- Go from delivery to the factory floor in one hour – Baxter is a complete and self-contained system. Unlike traditional robots that require manufacturers to make additional capital investments and develop custom software, Baxter comes ready to be used on the factory floor in less than one hour.
Manufacturers like Nypro have already seen the potential of Rethink’s Baxter. “Our customers come to us because they trust us to bring the highest quality and the best value,” said Michael McGee, Director of Technology, Nypro Inc.. “Our business has been built on that trust one customer at a time for over half a century, around the world. Rethink and their advanced robotics platform Baxter, helps us to sustain this offering and enables us to continue to bring solutions to today’s complex manufacturing challenges.”
Baxter is a complete system with application software that will be enhanced through regular software updates. Rethink will also make a software development kit (SDK) available in early 2013, opening up Baxter-centered innovation to programmers, robot enthusiasts, inventors and anyone else with a passion for cutting edge technology.
“Our guiding vision was to create a robot that would break the mold in two distinct ways. First, the robot had to inherently function in a totally new way,” said Scott Eckert, CEO of Rethink Robotics. “We also set out to create a hardware and software platform that could be extended in limitless directions through new software applications. As we release new software that expands Baxter’s abilities, our customers can take advantage by simply updating the software on their robot. And with the SDK, the opportunity to think of new and novel ways to use Baxter is open to the world at large with our customers as the primary beneficiaries.”
From innovation to production, Baxter is uniquely a product of the U.S. “It was important to us that we remain true to the vision of the company and Baxter is proof positive that you can manufacture a superior product cost effectively with American manufacturing,” Ecker concluded.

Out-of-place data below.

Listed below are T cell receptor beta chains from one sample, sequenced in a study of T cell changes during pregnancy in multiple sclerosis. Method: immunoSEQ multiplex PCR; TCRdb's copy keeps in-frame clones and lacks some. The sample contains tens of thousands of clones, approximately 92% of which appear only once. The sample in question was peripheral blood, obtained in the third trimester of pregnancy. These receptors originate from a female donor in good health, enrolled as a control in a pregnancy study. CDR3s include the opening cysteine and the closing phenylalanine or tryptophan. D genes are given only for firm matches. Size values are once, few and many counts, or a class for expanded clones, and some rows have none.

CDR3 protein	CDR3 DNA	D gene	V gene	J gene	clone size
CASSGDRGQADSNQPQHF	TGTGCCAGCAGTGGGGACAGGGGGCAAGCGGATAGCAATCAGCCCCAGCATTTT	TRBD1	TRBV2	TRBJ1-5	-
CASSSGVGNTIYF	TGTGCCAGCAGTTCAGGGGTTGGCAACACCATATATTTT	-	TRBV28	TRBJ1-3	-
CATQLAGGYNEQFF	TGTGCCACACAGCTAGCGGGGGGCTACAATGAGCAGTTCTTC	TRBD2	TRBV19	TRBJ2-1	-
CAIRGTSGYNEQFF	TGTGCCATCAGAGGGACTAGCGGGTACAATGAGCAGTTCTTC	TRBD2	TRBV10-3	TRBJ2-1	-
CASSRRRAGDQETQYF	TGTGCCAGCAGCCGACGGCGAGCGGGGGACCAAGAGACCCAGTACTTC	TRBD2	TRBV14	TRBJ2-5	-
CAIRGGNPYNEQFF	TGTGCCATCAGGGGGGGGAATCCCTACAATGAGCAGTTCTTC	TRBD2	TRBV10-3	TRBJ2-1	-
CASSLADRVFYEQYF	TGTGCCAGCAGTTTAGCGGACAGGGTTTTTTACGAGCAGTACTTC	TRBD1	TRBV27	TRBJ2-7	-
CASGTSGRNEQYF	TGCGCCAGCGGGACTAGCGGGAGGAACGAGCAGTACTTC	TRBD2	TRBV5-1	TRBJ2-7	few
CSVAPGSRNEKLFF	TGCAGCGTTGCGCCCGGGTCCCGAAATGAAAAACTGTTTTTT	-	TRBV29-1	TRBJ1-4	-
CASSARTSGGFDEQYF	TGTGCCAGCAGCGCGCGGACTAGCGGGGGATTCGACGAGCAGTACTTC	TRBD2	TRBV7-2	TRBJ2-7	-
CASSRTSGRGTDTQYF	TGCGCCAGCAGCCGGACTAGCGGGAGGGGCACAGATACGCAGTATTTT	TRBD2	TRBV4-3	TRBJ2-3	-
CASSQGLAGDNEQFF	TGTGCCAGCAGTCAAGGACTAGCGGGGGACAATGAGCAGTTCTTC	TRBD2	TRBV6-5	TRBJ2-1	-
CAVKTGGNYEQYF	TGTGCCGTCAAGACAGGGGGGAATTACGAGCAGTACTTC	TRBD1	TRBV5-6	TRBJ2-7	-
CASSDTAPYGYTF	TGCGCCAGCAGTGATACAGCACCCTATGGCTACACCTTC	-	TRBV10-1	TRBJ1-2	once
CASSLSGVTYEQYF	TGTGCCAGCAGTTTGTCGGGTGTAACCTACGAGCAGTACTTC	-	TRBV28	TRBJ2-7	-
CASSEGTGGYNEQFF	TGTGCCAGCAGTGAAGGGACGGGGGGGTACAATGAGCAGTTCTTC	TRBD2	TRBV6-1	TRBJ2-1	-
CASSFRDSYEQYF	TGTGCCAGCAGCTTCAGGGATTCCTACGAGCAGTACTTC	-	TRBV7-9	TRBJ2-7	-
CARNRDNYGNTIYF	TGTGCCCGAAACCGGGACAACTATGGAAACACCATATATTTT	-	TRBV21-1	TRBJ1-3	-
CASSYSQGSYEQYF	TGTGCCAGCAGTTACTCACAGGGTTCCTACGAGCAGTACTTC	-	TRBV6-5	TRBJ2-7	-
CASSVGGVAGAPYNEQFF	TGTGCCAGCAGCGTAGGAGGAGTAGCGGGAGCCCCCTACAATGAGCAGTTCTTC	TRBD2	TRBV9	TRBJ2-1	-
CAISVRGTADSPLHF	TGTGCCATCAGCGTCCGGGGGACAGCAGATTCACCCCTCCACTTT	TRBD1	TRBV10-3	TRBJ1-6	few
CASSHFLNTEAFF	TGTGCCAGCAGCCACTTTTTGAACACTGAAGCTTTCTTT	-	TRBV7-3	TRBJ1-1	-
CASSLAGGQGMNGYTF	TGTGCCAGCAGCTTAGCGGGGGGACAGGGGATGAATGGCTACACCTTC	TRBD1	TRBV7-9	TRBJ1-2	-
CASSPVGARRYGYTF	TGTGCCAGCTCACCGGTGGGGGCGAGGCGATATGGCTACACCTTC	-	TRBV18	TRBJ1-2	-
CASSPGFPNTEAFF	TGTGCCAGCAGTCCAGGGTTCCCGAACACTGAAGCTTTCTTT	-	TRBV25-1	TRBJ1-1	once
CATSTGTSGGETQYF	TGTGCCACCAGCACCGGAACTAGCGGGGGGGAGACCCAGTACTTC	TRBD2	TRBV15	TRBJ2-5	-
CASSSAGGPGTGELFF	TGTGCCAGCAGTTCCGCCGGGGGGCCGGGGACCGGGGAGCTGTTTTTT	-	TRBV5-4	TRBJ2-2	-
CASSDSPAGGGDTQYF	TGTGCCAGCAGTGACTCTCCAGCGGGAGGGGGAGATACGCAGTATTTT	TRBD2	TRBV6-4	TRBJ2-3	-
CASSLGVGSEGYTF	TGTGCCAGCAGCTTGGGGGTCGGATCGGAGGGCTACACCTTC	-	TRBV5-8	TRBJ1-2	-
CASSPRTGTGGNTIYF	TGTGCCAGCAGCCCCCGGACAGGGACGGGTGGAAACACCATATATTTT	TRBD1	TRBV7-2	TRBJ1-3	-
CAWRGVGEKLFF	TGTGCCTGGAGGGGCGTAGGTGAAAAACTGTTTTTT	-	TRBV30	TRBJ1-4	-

Already on pre-order, the first product shipments of Baxter will begin in October 2012. More information about Baxter, including photos and videos, can be found here:
To tweet about this news, simply click here: http://clicktotweet.me/5f01dcm6
About Rethink Robotics
Rethink Robotics, Inc. developed the world’s first robot with common sense to increase productivity and efficiency in manufacturing environments. Introducing robotics into places that have never been automated before, Rethink’s Baxter robot is making manufacturers more efficient, their workers more productive and keeping jobs from migrating to low-cost regions. Based in the Innovation District of Boston, Massachusetts, the company is funded by Charles River Ventures, Highland Capital Partners, Sigma Partners, Draper Fisher Jurvetson and Bezos Expeditions, the personal investment company of Jeff Bezos. For more information about Rethink Robotics, please visit www.rethinkrobotics.com or follow us on Twitter @rethinkrobotics